There are a lot of beliefs surrounding mirrors. For example, if a person breaks a mirror, they get seven years of bad luck. In Irish folklore, witches can peer through mirrors to get a glimpse of their victims, and that’s why people cover their mirrors up. In the fantasy genre, mirrors are often used as gateways to other worlds.
There’s also a lot of symbolism surrounding mirrors. When a mirror shatters and you see a person’s reflection in the mirror, it means that they’re dealing with a perception of themselves that isn’t true. Perhaps it’s a reveal of someone’s true selves, or show the individual’s mental state. They can also be used to show how vain it is to worry about appearance or talents.
Either way, mirrors can play an important role in literature. For instance, the portrait in The Portrait of Dorian Gray by Oscar Wilde acts as a mirror that demonstrates the protagonist’s true colors. In Evanescence’s music video, Everybody’s Fool, the lead singer smashes the mirror when she realizes who she tries to portray isn’t actually her real self. These very instances show just how powerful a tool mirrors can be.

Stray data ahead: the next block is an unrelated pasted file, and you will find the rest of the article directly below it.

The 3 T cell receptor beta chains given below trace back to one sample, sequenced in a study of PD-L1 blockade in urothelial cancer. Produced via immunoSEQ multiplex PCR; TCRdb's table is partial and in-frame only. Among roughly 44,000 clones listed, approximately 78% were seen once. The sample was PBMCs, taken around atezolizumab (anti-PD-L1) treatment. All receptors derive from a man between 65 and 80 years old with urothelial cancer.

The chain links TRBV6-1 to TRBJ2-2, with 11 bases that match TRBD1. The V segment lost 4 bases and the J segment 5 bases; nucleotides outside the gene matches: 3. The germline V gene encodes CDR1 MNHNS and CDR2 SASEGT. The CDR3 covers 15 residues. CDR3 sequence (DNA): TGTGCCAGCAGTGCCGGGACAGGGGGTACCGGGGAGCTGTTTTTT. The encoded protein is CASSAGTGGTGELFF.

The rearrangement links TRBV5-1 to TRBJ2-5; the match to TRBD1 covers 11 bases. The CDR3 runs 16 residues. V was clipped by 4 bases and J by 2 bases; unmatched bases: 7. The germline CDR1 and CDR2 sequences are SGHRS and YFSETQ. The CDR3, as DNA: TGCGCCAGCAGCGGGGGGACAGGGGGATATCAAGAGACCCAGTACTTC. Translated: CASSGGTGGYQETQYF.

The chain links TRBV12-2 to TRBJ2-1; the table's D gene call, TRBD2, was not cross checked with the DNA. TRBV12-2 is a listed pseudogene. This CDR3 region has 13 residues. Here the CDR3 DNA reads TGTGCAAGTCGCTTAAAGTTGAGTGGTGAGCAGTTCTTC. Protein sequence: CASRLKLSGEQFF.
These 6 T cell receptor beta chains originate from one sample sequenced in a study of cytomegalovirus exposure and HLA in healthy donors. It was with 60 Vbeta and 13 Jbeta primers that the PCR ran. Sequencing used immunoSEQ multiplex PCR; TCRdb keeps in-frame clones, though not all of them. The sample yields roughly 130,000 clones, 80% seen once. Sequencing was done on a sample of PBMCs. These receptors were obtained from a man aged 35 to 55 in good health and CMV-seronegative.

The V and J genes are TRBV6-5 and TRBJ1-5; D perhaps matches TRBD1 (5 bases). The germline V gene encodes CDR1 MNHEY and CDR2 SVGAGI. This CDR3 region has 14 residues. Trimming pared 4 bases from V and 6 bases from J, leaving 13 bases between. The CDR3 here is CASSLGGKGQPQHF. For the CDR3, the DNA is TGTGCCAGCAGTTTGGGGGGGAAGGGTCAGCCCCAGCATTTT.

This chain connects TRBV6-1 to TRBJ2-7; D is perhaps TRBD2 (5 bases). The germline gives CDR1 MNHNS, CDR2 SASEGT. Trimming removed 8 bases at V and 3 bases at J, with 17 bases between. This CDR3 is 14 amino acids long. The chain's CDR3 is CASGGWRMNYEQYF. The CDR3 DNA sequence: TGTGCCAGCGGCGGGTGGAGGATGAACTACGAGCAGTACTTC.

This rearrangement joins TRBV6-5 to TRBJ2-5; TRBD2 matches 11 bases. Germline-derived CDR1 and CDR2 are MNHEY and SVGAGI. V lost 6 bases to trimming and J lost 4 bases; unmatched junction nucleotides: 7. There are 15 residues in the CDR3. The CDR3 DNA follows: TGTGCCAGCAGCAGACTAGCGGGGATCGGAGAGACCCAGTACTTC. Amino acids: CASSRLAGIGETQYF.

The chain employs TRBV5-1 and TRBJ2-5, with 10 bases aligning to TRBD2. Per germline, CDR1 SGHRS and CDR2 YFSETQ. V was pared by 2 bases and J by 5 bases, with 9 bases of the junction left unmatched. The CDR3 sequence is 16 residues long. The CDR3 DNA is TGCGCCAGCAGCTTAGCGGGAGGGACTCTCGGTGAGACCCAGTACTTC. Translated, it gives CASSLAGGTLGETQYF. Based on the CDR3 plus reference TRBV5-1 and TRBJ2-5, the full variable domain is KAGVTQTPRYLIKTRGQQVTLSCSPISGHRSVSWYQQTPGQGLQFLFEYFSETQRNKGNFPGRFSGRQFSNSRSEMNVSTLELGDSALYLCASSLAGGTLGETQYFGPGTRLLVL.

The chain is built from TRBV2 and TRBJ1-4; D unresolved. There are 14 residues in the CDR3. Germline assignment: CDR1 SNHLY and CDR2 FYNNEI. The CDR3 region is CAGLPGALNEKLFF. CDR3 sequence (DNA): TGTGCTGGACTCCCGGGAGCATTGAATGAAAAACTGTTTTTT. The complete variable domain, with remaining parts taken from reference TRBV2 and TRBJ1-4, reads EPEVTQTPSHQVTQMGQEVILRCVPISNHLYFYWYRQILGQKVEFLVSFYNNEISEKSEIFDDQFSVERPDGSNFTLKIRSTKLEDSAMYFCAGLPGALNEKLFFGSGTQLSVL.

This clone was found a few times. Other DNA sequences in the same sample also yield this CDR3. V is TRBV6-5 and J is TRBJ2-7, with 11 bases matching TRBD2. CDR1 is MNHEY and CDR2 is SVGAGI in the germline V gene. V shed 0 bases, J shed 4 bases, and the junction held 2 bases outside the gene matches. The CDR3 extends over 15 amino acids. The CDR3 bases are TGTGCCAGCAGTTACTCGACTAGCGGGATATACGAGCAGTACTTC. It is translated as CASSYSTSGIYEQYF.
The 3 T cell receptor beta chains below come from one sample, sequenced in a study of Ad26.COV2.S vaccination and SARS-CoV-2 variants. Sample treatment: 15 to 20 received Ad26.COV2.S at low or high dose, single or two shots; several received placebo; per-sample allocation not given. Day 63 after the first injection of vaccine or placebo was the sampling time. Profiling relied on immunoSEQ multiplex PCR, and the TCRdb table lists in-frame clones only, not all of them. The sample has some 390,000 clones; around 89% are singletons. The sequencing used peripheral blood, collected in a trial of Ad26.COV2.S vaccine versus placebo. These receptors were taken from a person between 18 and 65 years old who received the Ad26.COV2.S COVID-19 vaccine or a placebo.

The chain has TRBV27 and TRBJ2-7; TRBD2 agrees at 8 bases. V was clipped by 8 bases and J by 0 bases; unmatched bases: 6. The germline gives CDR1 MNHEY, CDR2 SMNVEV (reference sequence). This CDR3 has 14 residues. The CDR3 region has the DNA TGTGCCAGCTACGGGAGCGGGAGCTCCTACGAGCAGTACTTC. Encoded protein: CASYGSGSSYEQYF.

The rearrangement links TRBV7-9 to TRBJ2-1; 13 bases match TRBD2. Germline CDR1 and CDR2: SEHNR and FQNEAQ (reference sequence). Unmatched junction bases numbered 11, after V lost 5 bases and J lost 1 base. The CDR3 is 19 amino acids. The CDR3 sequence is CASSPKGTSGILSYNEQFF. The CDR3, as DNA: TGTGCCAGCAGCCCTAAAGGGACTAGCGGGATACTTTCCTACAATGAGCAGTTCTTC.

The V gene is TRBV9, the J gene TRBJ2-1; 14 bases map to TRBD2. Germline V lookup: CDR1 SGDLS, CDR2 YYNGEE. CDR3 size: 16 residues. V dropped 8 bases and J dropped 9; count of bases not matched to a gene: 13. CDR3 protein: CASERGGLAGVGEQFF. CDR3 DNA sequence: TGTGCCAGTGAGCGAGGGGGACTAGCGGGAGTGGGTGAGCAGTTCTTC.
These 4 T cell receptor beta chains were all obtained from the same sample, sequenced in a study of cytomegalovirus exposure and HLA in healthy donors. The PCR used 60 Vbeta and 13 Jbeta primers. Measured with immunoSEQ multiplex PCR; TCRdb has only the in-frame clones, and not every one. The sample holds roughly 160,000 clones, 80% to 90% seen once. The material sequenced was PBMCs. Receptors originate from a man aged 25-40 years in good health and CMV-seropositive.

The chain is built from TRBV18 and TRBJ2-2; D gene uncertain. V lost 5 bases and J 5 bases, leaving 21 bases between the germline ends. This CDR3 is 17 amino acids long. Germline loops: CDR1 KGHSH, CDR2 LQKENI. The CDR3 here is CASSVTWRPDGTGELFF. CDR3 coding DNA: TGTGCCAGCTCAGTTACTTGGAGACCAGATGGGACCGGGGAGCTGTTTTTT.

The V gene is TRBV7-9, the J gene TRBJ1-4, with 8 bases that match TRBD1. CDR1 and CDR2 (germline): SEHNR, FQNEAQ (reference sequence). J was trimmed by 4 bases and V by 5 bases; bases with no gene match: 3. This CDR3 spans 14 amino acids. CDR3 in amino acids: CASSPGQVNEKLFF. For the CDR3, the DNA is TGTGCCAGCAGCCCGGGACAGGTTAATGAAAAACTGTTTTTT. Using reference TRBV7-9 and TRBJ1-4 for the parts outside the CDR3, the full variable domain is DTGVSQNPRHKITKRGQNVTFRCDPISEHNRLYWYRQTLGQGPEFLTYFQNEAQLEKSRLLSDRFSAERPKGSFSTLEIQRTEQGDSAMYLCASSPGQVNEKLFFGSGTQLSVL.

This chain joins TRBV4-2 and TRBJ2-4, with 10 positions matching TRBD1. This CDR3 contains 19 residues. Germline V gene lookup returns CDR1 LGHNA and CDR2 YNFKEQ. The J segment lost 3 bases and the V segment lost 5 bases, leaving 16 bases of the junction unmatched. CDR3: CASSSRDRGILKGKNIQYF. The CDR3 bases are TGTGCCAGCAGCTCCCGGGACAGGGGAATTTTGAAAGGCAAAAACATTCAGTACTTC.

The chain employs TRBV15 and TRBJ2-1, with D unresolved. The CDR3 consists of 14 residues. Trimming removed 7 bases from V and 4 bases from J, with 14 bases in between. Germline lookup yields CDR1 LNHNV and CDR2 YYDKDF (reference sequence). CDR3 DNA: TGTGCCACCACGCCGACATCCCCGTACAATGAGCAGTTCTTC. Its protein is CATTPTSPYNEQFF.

It’s something that I hope my newest short story, Shattered, deals with. The protagonist is feeling unfulfilled in his life, and takes out his frustration by shattering mirrors in an abandoned warehouse. One night, when he goes to the warehouse, he meets a young man making wind-chimes out of the broken shards. Where the story goes, you’ll just have to read.
But as you can guess, mirrors play a big role in this story, besides the obvious. One is wanting to tear his own life down, the other is trying to build something back up. And while it might not be as edgy as Everybody’s Fool, and or as creepy as the witches from Irish legend, but I feel it’s interesting nonetheless.